The regents will consider increases from all six of its state universities this week, with final action planned in December. KU's proposed 5.1 percent increase for a typical two-person contract ranks second among the six institutions.

Pittsburg State University proposed the highest percentage increase at 6.5 percent, while Wichita State University's proposal was the lowest at 3.4 percent.


fletch 5 years, 5 months ago

"how about building some new on campus housing?"The only free land is on West Campus, which would make for an odd location for a dorm.


spiderman 5 years, 5 months ago

how about building some new on campus housing?


max1 5 years, 5 months ago

"Curious since I don't think the population of Kansas students is increasing significantly at all." -JackRipperThe Fall 2008 enrollment on Lawrence's KU campus increased by only 53 students from the Fall of 2004. An increased enrollment of minorities appears to be the reason for that gain. 2005 headcount on KU-Lawrence Campus = 25,420-17 from 2004Fall 2004 headcount on KU-Lawrence Campus =25,437 2008 headcount on KU-Lawrence Campus = 25,490http://www.wiche.eduDecember 2003: Between 1987-88 and 2001-02, Kansas had gone from 27,036 public high school graduates to 29,509.The number of public high school graduates is expected to be 29,685 in 2017-18Kansas will begin to see a significant shift in the racial/ethnic make-up of its public high school graduates over the next decade. During the early 1990s, underrepresented racial/ethnic groups accounted for approximately 12 percent of all public high school graduates in Kansas. That proportion gradually increased to 14.6 percent by 2001-02 and is projected to nearly double during the projection period, reaching close to 26 percent by 2013-14.September 25, 2008 enrollment jumped to 12.7 percent.Of the freshman class, black students increased by 27.8 percent and Latino students jumped by 23.4 percent compared with 2007 numbers.November 3, 2008 University is preparing to compete for a smaller pool of Kansas high school graduates. Data released from the Western Interstate Commission for Higher Education shows the in-state pool will shrink each year until the 2015-2016 academic year.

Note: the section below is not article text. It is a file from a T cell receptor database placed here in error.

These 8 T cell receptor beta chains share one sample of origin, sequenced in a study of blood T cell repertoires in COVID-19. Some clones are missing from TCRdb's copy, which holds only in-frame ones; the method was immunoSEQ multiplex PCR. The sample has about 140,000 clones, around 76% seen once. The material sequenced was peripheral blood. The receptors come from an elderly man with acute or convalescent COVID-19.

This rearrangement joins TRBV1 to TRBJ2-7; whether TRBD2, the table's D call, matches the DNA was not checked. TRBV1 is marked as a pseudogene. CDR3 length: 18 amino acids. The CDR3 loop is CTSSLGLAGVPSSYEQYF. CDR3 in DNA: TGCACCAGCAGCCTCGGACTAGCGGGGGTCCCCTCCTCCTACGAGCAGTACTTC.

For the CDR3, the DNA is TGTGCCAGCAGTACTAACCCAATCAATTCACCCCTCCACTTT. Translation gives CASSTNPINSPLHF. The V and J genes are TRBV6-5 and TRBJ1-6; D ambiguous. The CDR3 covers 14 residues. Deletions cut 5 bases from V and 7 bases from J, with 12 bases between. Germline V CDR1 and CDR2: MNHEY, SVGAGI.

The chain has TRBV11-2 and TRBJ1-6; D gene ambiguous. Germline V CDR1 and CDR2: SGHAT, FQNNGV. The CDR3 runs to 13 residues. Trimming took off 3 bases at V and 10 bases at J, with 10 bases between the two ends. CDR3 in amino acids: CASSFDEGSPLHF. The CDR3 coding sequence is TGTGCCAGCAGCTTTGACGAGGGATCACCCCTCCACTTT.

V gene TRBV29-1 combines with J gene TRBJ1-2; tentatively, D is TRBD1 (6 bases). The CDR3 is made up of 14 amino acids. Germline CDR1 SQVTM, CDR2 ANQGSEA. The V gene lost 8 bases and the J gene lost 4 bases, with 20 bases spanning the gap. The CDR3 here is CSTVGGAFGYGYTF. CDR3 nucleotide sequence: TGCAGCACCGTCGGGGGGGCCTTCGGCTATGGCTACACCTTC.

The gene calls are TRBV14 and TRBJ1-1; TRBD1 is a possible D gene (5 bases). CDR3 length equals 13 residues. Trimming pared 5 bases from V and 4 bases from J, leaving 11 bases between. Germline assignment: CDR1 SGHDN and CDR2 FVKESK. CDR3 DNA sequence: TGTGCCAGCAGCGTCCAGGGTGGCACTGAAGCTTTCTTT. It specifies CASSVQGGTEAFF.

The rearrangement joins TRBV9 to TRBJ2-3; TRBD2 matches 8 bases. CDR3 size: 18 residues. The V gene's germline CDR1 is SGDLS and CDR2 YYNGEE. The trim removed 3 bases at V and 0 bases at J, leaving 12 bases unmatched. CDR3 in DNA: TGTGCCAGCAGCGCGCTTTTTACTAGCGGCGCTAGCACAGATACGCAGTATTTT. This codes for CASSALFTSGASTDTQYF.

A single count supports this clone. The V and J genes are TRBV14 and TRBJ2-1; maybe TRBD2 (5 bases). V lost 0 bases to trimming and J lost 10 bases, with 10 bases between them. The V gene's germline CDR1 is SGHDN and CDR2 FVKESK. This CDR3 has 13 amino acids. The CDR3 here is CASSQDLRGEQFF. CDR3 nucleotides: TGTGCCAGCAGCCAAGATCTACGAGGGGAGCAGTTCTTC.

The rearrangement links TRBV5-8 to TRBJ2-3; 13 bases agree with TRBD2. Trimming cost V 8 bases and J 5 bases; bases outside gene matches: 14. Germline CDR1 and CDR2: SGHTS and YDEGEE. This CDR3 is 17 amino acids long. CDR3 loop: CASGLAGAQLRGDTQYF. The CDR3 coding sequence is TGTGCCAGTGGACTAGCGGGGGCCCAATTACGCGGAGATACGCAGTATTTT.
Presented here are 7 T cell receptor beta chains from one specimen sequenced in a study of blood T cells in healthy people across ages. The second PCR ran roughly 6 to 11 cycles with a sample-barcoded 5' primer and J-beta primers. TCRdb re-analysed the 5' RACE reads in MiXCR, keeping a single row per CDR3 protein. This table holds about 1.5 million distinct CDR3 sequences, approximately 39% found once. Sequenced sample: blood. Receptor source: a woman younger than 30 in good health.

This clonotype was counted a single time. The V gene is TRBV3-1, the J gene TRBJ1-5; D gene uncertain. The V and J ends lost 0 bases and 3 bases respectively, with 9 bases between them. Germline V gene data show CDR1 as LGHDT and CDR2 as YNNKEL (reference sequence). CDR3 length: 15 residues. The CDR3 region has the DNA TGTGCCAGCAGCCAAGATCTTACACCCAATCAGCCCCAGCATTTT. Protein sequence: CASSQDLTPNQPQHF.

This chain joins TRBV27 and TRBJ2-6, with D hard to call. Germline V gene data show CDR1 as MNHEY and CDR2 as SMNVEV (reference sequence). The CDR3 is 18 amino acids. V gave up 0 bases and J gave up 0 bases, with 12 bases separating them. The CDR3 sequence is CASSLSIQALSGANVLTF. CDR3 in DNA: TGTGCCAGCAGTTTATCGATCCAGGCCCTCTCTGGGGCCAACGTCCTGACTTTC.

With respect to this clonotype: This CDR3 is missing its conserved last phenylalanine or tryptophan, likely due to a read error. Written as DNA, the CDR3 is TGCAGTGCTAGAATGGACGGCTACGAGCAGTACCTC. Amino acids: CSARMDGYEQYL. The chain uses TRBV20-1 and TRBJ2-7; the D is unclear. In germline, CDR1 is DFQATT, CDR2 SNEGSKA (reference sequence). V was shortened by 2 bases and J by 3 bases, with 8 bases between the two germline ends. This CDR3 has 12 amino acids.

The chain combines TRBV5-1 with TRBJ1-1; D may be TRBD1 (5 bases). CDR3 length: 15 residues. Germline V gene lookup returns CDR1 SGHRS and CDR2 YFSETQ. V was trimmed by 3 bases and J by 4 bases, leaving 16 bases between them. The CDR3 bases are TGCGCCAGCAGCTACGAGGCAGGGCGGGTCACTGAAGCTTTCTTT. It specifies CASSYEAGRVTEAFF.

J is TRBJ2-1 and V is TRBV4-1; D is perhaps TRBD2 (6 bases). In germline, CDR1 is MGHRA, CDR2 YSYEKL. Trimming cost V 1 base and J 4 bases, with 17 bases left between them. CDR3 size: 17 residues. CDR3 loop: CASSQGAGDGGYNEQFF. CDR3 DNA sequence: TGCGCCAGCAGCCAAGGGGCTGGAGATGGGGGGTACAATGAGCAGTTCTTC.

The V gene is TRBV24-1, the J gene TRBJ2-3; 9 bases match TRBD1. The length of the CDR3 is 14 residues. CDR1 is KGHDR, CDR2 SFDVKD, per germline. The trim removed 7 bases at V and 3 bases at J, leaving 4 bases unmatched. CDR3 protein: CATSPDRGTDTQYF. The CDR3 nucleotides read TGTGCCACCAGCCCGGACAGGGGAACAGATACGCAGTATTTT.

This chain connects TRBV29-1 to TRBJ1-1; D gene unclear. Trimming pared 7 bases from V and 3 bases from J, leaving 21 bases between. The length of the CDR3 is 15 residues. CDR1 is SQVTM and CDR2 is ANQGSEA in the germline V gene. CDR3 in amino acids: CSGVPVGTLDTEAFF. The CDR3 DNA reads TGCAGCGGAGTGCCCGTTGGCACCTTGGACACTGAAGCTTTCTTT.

MyName 5 years, 5 months ago

@persevering_gal:The on campus dining (like at the Market) is out of a completely different pool from the university housing stuff (which is on Daisy hill and the like). I'm not sure where you went to eat, but most of the stuff at the Market in the Kansas Union is pretty good for the price. That being said, I usually bring my lunch to work too.


toe 5 years, 5 months ago

I imagine this is just the start of fee increases and fees for everything including using the restrooms. The University will tap the students and parents hard to make up for the State funding shortfall. I have noticed prices dropping everywhere but government. They need more of everything. Pretty soon, the lights on at a house will indicate a government worker lives there. Plan on moving in with them.


persevering_gal 5 years, 5 months ago

The prices are already terrible on campus. I went to the Underground about a month ago to get a rather small salad, a cup of tomato soup (that was basically ketchup mixed with water), and a medium drink. You'll never guess what my total was. It was over $9!!!! Nine dollars! My goodness, I could have gone to Olive Garden and got unlimited soup, salad, and bread sticks for $6.95! This is why I bring my own lunch to campus now!


JackRipper 5 years, 5 months ago

Oh yes, just an other example of what happens when people thought oil would be cheap forever, even though only in our short term memory we knew this would happen again so KU remodels the dorms to hold fewer students but now will have to build new dorms to hold the students. Curious since I don't think the population of Kansas students is increasing significantly at all. Too bad our city didn't have enough brains to reject an other student ghetto out on outskirts of town and feeding right onto a road we here constantly is difficult to get through on because of traffic. Lots of this could be handled by increasing admission standards. From what we see today I'm not sure if more college education is really the answer considering we just blew the economy on a giant ponsii scheme that all the college educated people weren't smart enough to see coming.